Wounds are still raw in the anti-Brexit lobby, so it’s no surprise that things got heated earlier this week after one of the architects of the UK’s Brexit vote appeared to admit that the decision may yet turn out to be “an error”.
The comment was made by Dominic Cummings, former campaign director for Vote Leave, during a Twitter exchange with the legal commentator David Allen Green.
Asked if there was anything that could happen to make Cummings wish that Leave had not won the referendum, the Brexiteer replied: “[I]in some possible branches of the future leaving will be error.”
His remarks were seized upon with relish by Remain-supporting newspapers, activists and politicians, including Lib Dem leader Tim Farron who said Cummings had “let the cat out of the bag” and that “Brexiteers have sold us a pup and lied to the public.” Alastair Campbell and Gary Lineker quickly joined in, too.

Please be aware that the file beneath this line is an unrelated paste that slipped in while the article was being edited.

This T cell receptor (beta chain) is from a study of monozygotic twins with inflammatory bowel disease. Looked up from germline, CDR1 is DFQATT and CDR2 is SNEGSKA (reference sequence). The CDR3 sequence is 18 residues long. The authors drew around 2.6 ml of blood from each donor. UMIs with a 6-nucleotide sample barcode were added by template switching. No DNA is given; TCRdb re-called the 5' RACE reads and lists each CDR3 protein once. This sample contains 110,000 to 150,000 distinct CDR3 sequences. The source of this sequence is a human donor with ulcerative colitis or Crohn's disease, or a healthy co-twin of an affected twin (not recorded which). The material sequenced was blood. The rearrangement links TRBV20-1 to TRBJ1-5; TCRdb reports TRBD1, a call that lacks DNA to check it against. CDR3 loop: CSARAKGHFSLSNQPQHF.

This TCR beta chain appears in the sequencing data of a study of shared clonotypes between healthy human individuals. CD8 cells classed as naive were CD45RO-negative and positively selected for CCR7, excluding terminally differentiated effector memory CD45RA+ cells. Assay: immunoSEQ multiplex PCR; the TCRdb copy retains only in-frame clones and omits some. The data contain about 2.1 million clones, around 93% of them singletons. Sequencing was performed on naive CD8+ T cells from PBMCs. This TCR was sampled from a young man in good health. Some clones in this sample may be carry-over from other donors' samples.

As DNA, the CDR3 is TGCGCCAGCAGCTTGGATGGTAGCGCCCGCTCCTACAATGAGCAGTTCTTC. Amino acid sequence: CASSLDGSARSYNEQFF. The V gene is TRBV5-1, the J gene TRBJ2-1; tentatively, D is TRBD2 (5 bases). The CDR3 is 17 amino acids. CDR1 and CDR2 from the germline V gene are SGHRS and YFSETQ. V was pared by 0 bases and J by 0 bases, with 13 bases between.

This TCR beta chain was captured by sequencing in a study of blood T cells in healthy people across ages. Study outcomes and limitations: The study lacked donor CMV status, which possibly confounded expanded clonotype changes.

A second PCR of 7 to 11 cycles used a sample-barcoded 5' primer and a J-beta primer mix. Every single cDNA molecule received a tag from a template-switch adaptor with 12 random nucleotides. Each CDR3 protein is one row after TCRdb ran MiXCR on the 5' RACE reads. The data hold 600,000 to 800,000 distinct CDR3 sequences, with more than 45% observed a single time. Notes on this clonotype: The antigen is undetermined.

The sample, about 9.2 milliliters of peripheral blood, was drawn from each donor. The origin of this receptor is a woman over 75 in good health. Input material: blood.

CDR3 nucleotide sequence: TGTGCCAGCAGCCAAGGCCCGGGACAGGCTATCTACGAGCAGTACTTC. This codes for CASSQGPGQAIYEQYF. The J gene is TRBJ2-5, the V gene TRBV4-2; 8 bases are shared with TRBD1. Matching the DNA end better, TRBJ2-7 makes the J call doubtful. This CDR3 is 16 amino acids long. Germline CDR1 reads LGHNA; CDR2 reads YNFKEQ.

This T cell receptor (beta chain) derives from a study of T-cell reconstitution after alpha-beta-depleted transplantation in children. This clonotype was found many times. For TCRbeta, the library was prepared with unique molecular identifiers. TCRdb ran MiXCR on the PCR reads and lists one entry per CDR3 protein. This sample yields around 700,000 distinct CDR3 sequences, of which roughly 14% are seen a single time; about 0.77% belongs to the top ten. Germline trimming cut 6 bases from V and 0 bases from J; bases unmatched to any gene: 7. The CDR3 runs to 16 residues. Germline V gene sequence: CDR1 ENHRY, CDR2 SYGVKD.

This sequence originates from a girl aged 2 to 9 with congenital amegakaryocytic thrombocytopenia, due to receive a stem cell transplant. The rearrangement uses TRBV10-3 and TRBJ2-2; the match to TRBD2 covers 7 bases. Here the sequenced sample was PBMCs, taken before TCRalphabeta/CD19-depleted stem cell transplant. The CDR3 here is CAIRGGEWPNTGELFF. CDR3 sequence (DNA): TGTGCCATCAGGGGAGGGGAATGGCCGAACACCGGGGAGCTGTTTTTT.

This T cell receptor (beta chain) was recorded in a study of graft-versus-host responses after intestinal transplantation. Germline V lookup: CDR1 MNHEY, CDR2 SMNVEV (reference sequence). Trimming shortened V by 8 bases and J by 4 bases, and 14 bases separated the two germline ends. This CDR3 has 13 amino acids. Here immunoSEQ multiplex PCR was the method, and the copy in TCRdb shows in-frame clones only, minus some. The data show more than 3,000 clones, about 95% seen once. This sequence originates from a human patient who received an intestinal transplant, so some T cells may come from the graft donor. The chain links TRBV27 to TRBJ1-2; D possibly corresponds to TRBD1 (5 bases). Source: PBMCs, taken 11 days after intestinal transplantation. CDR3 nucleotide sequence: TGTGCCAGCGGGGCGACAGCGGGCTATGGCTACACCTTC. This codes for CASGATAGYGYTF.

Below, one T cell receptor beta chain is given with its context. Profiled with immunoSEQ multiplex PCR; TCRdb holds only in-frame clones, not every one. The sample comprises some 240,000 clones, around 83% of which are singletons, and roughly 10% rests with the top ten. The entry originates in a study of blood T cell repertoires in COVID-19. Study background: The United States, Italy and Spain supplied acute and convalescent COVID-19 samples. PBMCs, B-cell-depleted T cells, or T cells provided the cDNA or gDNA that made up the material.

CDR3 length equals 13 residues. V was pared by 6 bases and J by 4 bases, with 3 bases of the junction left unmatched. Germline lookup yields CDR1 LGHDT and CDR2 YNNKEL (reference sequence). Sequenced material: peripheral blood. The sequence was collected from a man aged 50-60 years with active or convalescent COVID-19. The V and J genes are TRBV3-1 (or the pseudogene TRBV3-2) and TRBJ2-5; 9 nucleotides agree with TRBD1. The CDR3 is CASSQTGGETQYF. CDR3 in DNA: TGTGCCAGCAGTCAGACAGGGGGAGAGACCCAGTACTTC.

By yesterday afternoon, the incident had sparked scores of furious and outraged statements and articles – all repeating the idea that Cummings had “confessed” or “come clean” on the looming disaster of his own making.
The pace with which smart (and admittedly, less smart) people pounced on the supposed admission was unedifying, misleading and unfair. A simple scroll through Cummings’ tweets reveals that he’s always talking about the theory of branching futures.
His tweets (like his fascinating if impenetrable blog) are largely devoted to advanced physics, cognitive psychology, machine learning, philosophy and complex mathematics.
In other words, his throw-away remark that some “possible future branches” exist in which Brexit is an error should be taken not as a gaffe or a frank admission but as a literal observation – in the same way one has to recognise a possible future branch in which Jeremy Corbyn becomes Prime Minister or Gary Lineker gets a regular slot on Question Time.
Neither of these things are remotely desirable but they do exist as possibilities. Cummings is the first person to admit that Brexit will be a complex and difficult process, that our politicians and civil servants are more than capable of messing it up, and that a vast range of potential outcomes therefore exist.
Rather than taking delight in trying to trip him up with his own tweets, Remainers should engage with his detailed and honest assessment of the state of the Brexit debate and the approach that the government is taking. They might even learn something.